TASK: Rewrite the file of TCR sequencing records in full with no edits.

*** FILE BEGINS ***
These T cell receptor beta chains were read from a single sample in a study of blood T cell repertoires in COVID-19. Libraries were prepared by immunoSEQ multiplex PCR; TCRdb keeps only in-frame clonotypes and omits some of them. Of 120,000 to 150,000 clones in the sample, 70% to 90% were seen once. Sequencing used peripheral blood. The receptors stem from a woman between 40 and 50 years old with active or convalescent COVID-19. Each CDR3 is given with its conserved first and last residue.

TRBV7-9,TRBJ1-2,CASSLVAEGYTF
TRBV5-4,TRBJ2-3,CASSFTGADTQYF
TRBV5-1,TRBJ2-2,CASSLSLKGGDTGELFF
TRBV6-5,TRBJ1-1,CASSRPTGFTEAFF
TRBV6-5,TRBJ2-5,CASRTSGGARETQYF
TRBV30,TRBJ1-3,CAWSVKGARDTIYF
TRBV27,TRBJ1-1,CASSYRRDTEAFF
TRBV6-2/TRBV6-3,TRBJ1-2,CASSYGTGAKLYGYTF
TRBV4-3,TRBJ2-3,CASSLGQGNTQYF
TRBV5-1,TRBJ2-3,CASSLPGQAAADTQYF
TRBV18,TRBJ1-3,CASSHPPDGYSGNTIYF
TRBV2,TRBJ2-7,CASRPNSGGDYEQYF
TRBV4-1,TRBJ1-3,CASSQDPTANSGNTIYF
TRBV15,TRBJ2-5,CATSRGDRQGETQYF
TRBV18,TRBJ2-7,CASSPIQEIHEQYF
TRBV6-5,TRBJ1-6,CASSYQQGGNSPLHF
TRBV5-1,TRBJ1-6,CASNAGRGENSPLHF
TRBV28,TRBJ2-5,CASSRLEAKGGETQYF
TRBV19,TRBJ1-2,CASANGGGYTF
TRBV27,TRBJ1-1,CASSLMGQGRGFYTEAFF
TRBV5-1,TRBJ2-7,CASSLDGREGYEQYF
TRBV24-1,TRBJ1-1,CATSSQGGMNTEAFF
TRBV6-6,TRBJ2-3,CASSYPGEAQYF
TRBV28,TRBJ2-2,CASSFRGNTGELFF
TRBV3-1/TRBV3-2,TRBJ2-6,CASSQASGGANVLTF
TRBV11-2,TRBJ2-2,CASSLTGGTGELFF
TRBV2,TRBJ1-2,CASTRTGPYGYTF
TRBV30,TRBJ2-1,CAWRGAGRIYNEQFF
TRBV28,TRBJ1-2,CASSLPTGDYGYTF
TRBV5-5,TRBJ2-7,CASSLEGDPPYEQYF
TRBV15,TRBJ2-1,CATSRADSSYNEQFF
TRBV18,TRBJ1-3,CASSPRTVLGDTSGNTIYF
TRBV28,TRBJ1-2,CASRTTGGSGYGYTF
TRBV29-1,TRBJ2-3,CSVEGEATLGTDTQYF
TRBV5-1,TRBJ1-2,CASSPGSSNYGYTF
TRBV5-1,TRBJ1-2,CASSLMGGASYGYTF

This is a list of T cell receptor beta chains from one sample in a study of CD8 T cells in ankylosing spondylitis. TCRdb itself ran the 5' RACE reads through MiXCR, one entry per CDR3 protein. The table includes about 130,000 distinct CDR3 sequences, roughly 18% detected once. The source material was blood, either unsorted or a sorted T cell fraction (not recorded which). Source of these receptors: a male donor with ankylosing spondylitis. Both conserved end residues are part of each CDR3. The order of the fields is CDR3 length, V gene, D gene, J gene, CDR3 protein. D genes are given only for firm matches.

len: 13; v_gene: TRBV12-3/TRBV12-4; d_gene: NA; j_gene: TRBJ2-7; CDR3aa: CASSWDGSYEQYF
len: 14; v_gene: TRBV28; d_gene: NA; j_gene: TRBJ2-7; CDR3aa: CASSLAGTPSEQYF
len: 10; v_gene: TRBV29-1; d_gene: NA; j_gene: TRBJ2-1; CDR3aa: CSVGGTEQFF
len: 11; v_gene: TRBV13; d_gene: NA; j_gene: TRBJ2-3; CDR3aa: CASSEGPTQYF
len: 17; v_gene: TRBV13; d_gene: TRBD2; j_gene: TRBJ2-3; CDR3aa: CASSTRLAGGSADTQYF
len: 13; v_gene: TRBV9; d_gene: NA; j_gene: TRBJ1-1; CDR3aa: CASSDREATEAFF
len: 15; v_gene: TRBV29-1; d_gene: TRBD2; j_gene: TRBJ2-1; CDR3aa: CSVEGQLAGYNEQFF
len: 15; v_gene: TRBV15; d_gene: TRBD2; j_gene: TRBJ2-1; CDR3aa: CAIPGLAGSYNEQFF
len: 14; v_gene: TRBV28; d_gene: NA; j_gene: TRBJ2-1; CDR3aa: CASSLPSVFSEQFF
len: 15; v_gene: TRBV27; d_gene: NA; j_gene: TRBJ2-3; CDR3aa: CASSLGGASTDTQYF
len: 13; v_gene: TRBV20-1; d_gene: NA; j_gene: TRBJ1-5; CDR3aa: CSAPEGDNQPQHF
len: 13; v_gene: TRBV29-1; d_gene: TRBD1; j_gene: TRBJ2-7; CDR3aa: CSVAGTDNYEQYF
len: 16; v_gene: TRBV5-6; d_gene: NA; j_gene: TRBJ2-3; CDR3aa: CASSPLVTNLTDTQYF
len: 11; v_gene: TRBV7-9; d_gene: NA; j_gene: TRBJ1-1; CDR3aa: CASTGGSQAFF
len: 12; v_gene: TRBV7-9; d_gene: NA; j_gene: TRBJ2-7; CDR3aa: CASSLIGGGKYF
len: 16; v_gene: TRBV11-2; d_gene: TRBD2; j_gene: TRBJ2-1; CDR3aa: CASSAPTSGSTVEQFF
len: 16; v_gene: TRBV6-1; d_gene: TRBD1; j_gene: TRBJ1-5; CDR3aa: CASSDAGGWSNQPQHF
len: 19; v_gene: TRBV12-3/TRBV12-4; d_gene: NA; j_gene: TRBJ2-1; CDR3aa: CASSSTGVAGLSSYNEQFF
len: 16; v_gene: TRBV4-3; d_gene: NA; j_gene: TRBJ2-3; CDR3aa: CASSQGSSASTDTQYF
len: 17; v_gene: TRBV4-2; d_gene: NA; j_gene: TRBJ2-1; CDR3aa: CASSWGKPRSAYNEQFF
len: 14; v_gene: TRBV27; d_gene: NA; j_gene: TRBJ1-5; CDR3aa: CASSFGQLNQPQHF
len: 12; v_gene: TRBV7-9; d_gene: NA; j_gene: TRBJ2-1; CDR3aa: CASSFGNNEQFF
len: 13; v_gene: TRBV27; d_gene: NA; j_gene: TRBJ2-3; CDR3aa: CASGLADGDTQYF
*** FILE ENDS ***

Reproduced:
These T cell receptor beta chains were read from a single sample in a study of blood T cell repertoires in COVID-19. Libraries were prepared by immunoSEQ multiplex PCR; TCRdb keeps only in-frame clonotypes and omits some of them. Of 120,000 to 150,000 clones in the sample, 70% to 90% were seen once. Sequencing used peripheral blood. The receptors stem from a woman between 40 and 50 years old with active or convalescent COVID-19. Each CDR3 is given with its conserved first and last residue.

TRBV7-9,TRBJ1-2,CASSLVAEGYTF
TRBV5-4,TRBJ2-3,CASSFTGADTQYF
TRBV5-1,TRBJ2-2,CASSLSLKGGDTGELFF
TRBV6-5,TRBJ1-1,CASSRPTGFTEAFF
TRBV6-5,TRBJ2-5,CASRTSGGARETQYF
TRBV30,TRBJ1-3,CAWSVKGARDTIYF
TRBV27,TRBJ1-1,CASSYRRDTEAFF
TRBV6-2/TRBV6-3,TRBJ1-2,CASSYGTGAKLYGYTF
TRBV4-3,TRBJ2-3,CASSLGQGNTQYF
TRBV5-1,TRBJ2-3,CASSLPGQAAADTQYF
TRBV18,TRBJ1-3,CASSHPPDGYSGNTIYF
TRBV2,TRBJ2-7,CASRPNSGGDYEQYF
TRBV4-1,TRBJ1-3,CASSQDPTANSGNTIYF
TRBV15,TRBJ2-5,CATSRGDRQGETQYF
TRBV18,TRBJ2-7,CASSPIQEIHEQYF
TRBV6-5,TRBJ1-6,CASSYQQGGNSPLHF
TRBV5-1,TRBJ1-6,CASNAGRGENSPLHF
TRBV28,TRBJ2-5,CASSRLEAKGGETQYF
TRBV19,TRBJ1-2,CASANGGGYTF
TRBV27,TRBJ1-1,CASSLMGQGRGFYTEAFF
TRBV5-1,TRBJ2-7,CASSLDGREGYEQYF
TRBV24-1,TRBJ1-1,CATSSQGGMNTEAFF
TRBV6-6,TRBJ2-3,CASSYPGEAQYF
TRBV28,TRBJ2-2,CASSFRGNTGELFF
TRBV3-1/TRBV3-2,TRBJ2-6,CASSQASGGANVLTF
TRBV11-2,TRBJ2-2,CASSLTGGTGELFF
TRBV2,TRBJ1-2,CASTRTGPYGYTF
TRBV30,TRBJ2-1,CAWRGAGRIYNEQFF
TRBV28,TRBJ1-2,CASSLPTGDYGYTF
TRBV5-5,TRBJ2-7,CASSLEGDPPYEQYF
TRBV15,TRBJ2-1,CATSRADSSYNEQFF
TRBV18,TRBJ1-3,CASSPRTVLGDTSGNTIYF
TRBV28,TRBJ1-2,CASRTTGGSGYGYTF
TRBV29-1,TRBJ2-3,CSVEGEATLGTDTQYF
TRBV5-1,TRBJ1-2,CASSPGSSNYGYTF
TRBV5-1,TRBJ1-2,CASSLMGGASYGYTF

This is a list of T cell receptor beta chains from one sample in a study of CD8 T cells in ankylosing spondylitis. TCRdb itself ran the 5' RACE reads through MiXCR, one entry per CDR3 protein. The table includes about 130,000 distinct CDR3 sequences, roughly 18% detected once. The source material was blood, either unsorted or a sorted T cell fraction (not recorded which). Source of these receptors: a male donor with ankylosing spondylitis. Both conserved end residues are part of each CDR3. The order of the fields is CDR3 length, V gene, D gene, J gene, CDR3 protein. D genes are given only for firm matches.

len: 13; v_gene: TRBV12-3/TRBV12-4; d_gene: NA; j_gene: TRBJ2-7; CDR3aa: CASSWDGSYEQYF
len: 14; v_gene: TRBV28; d_gene: NA; j_gene: TRBJ2-7; CDR3aa: CASSLAGTPSEQYF
len: 10; v_gene: TRBV29-1; d_gene: NA; j_gene: TRBJ2-1; CDR3aa: CSVGGTEQFF
len: 11; v_gene: TRBV13; d_gene: NA; j_gene: TRBJ2-3; CDR3aa: CASSEGPTQYF
len: 17; v_gene: TRBV13; d_gene: TRBD2; j_gene: TRBJ2-3; CDR3aa: CASSTRLAGGSADTQYF
len: 13; v_gene: TRBV9; d_gene: NA; j_gene: TRBJ1-1; CDR3aa: CASSDREATEAFF
len: 15; v_gene: TRBV29-1; d_gene: TRBD2; j_gene: TRBJ2-1; CDR3aa: CSVEGQLAGYNEQFF
len: 15; v_gene: TRBV15; d_gene: TRBD2; j_gene: TRBJ2-1; CDR3aa: CAIPGLAGSYNEQFF
len: 14; v_gene: TRBV28; d_gene: NA; j_gene: TRBJ2-1; CDR3aa: CASSLPSVFSEQFF
len: 15; v_gene: TRBV27; d_gene: NA; j_gene: TRBJ2-3; CDR3aa: CASSLGGASTDTQYF
len: 13; v_gene: TRBV20-1; d_gene: NA; j_gene: TRBJ1-5; CDR3aa: CSAPEGDNQPQHF
len: 13; v_gene: TRBV29-1; d_gene: TRBD1; j_gene: TRBJ2-7; CDR3aa: CSVAGTDNYEQYF
len: 16; v_gene: TRBV5-6; d_gene: NA; j_gene: TRBJ2-3; CDR3aa: CASSPLVTNLTDTQYF
len: 11; v_gene: TRBV7-9; d_gene: NA; j_gene: TRBJ1-1; CDR3aa: CASTGGSQAFF
len: 12; v_gene: TRBV7-9; d_gene: NA; j_gene: TRBJ2-7; CDR3aa: CASSLIGGGKYF
len: 16; v_gene: TRBV11-2; d_gene: TRBD2; j_gene: TRBJ2-1; CDR3aa: CASSAPTSGSTVEQFF
len: 16; v_gene: TRBV6-1; d_gene: TRBD1; j_gene: TRBJ1-5; CDR3aa: CASSDAGGWSNQPQHF
len: 19; v_gene: TRBV12-3/TRBV12-4; d_gene: NA; j_gene: TRBJ2-1; CDR3aa: CASSSTGVAGLSSYNEQFF
len: 16; v_gene: TRBV4-3; d_gene: NA; j_gene: TRBJ2-3; CDR3aa: CASSQGSSASTDTQYF
len: 17; v_gene: TRBV4-2; d_gene: NA; j_gene: TRBJ2-1; CDR3aa: CASSWGKPRSAYNEQFF
len: 14; v_gene: TRBV27; d_gene: NA; j_gene: TRBJ1-5; CDR3aa: CASSFGQLNQPQHF
len: 12; v_gene: TRBV7-9; d_gene: NA; j_gene: TRBJ2-1; CDR3aa: CASSFGNNEQFF
len: 13; v_gene: TRBV27; d_gene: NA; j_gene: TRBJ2-3; CDR3aa: CASGLADGDTQYF